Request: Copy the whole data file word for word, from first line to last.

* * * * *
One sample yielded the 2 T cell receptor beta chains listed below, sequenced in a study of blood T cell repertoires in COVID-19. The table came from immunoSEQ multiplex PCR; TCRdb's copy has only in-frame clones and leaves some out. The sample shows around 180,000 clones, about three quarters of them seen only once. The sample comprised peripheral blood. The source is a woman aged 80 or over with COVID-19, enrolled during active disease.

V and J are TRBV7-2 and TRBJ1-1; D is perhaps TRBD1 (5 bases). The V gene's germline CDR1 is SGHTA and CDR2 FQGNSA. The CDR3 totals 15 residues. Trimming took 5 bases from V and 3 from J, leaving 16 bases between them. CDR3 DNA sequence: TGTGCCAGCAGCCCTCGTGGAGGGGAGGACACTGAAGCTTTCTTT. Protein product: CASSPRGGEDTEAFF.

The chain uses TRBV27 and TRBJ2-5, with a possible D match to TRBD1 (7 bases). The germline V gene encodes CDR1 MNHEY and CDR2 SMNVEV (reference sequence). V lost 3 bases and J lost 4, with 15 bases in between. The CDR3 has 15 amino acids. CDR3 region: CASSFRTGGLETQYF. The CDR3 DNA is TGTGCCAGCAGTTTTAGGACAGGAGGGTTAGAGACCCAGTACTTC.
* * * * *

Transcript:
One sample yielded the 2 T cell receptor beta chains listed below, sequenced in a study of blood T cell repertoires in COVID-19. The table came from immunoSEQ multiplex PCR; TCRdb's copy has only in-frame clones and leaves some out. The sample shows around 180,000 clones, about three quarters of them seen only once. The sample comprised peripheral blood. The source is a woman aged 80 or over with COVID-19, enrolled during active disease.

V and J are TRBV7-2 and TRBJ1-1; D is perhaps TRBD1 (5 bases). The V gene's germline CDR1 is SGHTA and CDR2 FQGNSA. The CDR3 totals 15 residues. Trimming took 5 bases from V and 3 from J, leaving 16 bases between them. CDR3 DNA sequence: TGTGCCAGCAGCCCTCGTGGAGGGGAGGACACTGAAGCTTTCTTT. Protein product: CASSPRGGEDTEAFF.

The chain uses TRBV27 and TRBJ2-5, with a possible D match to TRBD1 (7 bases). The germline V gene encodes CDR1 MNHEY and CDR2 SMNVEV (reference sequence). V lost 3 bases and J lost 4, with 15 bases in between. The CDR3 has 15 amino acids. CDR3 region: CASSFRTGGLETQYF. The CDR3 DNA is TGTGCCAGCAGTTTTAGGACAGGAGGGTTAGAGACCCAGTACTTC.